Leslie Enriquez and her husband were gunned down as they drove away from a birthday party in the drug-and-violence-wracked border city of Juarez four years ago last month. Nearly simultaneously, another car leaving the party was sprayed with bullets, killing the husband of a Mexican employee of the U.S. consulate. A senior Mexican police official said later that a drug cartel enforcer who confessed to the murders claimed Enriquez was targeted because she was helping a rival gang with U.S. visas—an allegation denied by U.S. officials.

“I don’t have any reason to believe that they did believe that they did anything bad,” Farrington said of Enriquez and the other victims in a brief interview with Newsweek. “They were good people.” But he soon learned that the top regional security officer (RSO) in Juarez, Gregory V. Houston, had been asking around the consulate for the names of locally hired employees like Enriquez and one of the other victims that day. Farrington wondered why. He became even more suspicious when he learned that Houston got into serious trouble during a previous posting at the American Embassy in Sofia, Bulgaria.


Bruins fans doing what they do best:

Boston Bruins fans blew up Twitter Thursday night following the team’s 4-3 overtime loss to the Montreal Canadiens.

P.K. Subban ended up scoring the winning goal in the fifth minute of the second overtime.

Fans showing disappointment would have been completely understandable. But many of them took it to a whole other level, seeming following in the footsteps of Donald Sterling.

Because of our corporate policies, we can’t put this type of profane language on our website, so here’s a summary of just some of the tweets we found:


Montana top court overturns teacher's one-month rape sentence

(Reuters) - The Montana Supreme Court overturned on Wednesday a one-month prison sentence given to a former teacher for the rape of a 14-year-old student, a penalty that sparked outrage and drew criticism from women's groups as too lenient.

Montana district Judge G. Todd Baugh drew fierce public criticism last year when he sentenced the teacher, Stacey Rambold, to just a month in prison for the 2007 sexual assault of his student, Cherice Moralez, who later killed herself.

Baugh fueled the public outrage by saying during Rambold's sentencing hearing that the teenager seemed older than her years and was "probably as much in control of the situation" as the Billings high school teacher.

On Wednesday, the high court ordered the case assigned to a different judge for re-sentencing as it ruled the sentence - technically 15 years in prison with all but 31 days suspended and credit for one day served - was too lenient.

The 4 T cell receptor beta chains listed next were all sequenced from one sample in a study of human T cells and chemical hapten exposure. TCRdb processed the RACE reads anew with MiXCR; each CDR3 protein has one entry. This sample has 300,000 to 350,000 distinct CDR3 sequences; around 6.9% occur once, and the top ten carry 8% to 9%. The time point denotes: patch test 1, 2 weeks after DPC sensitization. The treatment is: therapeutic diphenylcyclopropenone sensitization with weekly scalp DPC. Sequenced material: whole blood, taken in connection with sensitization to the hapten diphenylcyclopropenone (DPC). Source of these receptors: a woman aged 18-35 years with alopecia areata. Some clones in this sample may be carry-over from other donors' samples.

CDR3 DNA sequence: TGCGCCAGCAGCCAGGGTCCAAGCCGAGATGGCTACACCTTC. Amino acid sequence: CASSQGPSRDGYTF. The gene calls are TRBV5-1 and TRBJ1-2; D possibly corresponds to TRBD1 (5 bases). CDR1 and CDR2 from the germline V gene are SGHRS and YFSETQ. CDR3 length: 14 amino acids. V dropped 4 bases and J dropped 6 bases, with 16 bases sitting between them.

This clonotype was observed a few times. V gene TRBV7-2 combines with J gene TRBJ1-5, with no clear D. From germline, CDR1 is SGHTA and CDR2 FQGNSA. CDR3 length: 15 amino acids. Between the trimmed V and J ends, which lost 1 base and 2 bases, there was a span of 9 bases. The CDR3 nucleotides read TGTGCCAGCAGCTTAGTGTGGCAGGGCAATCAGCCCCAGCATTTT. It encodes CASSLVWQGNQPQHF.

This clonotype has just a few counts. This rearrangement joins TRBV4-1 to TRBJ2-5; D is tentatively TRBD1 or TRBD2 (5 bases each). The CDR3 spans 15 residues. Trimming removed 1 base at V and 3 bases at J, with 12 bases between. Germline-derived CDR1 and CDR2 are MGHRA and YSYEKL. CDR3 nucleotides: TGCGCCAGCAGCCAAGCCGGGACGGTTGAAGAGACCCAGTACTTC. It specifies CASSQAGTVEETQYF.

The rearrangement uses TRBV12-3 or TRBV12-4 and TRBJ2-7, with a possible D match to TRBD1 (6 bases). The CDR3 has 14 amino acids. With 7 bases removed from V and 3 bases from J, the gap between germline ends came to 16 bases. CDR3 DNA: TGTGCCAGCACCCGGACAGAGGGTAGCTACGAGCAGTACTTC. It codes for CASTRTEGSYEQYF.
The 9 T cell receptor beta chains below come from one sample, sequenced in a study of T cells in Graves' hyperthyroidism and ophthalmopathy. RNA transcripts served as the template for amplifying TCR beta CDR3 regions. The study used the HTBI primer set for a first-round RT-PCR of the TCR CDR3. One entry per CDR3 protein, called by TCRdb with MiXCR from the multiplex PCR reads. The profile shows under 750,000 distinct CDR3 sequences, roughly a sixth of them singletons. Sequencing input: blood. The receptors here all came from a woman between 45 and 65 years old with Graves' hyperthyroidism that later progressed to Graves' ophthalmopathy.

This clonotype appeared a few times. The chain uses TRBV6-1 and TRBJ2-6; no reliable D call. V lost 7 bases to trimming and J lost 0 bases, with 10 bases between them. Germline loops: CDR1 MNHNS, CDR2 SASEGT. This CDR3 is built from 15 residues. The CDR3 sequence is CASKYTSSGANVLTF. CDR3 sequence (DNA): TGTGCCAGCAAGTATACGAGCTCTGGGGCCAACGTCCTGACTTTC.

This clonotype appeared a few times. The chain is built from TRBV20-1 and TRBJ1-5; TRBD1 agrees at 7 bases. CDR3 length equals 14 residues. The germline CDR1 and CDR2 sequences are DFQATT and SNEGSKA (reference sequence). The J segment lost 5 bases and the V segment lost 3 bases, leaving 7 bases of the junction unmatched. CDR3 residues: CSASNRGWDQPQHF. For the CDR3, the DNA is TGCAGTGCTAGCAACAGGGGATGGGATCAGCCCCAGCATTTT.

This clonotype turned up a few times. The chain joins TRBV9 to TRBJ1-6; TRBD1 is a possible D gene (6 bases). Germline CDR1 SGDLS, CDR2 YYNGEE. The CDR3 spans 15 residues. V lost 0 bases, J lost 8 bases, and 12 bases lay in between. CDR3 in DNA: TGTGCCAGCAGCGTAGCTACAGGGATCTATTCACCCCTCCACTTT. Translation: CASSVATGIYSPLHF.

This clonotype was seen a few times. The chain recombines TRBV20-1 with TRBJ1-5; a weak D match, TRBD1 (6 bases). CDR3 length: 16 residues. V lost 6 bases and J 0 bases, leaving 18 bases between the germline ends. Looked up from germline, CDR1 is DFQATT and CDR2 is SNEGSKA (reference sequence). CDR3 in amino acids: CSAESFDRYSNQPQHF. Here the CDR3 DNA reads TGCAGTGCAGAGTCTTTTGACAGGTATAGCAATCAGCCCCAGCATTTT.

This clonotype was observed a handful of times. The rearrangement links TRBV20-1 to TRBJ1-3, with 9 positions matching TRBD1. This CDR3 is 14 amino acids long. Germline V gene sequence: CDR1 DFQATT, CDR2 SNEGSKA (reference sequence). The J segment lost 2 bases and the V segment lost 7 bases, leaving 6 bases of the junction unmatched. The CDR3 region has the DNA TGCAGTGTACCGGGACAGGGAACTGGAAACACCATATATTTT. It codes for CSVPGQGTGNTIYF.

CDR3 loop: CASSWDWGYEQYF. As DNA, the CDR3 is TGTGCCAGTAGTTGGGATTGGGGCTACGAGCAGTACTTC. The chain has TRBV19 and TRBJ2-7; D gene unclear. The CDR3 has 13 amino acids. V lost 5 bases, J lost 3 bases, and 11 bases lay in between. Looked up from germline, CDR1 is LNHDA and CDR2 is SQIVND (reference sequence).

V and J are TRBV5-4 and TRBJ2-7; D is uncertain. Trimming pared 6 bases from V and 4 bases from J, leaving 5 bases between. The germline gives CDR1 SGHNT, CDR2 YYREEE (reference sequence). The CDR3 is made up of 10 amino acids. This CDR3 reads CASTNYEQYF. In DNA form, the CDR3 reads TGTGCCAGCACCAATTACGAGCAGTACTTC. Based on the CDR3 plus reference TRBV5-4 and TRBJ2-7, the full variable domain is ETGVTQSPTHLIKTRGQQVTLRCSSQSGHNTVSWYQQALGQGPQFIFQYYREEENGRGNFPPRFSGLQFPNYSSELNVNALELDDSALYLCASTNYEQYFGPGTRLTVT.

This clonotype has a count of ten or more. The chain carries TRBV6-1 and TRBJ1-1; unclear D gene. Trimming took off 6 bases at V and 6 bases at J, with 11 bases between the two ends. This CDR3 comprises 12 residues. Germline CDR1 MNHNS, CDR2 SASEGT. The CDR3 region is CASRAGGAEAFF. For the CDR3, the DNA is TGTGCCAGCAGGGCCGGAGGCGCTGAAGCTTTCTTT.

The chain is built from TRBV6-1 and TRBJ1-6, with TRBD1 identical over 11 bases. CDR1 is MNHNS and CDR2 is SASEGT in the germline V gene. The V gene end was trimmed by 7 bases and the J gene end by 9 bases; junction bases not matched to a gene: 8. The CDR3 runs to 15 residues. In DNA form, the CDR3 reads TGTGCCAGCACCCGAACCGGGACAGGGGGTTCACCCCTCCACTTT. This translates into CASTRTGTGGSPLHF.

"The district court lacked authority to suspend all but 31 days of Rambold's sentence, and its judgment is therefore reversed," Justice Michael Wheat said in the opinion, joined by five other justices.


Nigeria's kidnapped girls sold into marriage for $12

Scores of young girls and women kidnapped from a school in Nigeria are being forced to marry their Boko Haram abductors, a local human rights group has reported.

Halite Aliyu, of the Borno-Yobe People’s Forum, told the Associated Press on Wednesday that more than 200 girls who were kidnapped two weeks ago had been sold to the fighters for $12.

Aliyu said the information given about the mass weddings was coming from villagers in the Sambisa Forest, on Nigeria’s border with Cameroon where Boko Haram was known to have a number of hideouts.

"The latest reports are that they have been taken across the borders, some to Cameroon and Chad,'' Aliyu said.

It was not possible to verify the reports.

Community elder Pogu Bitrus of Chibok town, from where the girls were abducted, told the BBC's Hausa service that some of the kidnapped girls "have been married off to insurgents".


Germany blocks Edward Snowden from testifying in person in NSA inquiry

The German government has blocked Edward Snowden from giving personal evidence in front of a parliamentary inquiry into NSA surveillance, it has emerged hours before Angela Merkel travels to Washington for a meeting with Barack Obama.

In a letter to members of a parliamentary committee obtained by Süddeutsche Zeitung, government officials say a personal invitation for the US whistleblower would "run counter to the political interests of the Federal Republic", and "put a grave and permanent strain" on US-German relations.

Opposition party members in the committee from the Left and Green party had for weeks insisted that the former NSA employee was a key witness and therefore would need to appear in person, not least because of concerns that Russia otherwise could influence his testimony.

However, the ruling Christian Democratic and Social Democratic parties, said that a written questionnaire would suffice. The disagreement led to the resignation of the CDU head of the committee this month.

Last June the German foreign ministry rejected Snowden's application for asylum because it was not submitted in person on German soil. If Snowden had been invited as a witness, he could have met these requirements.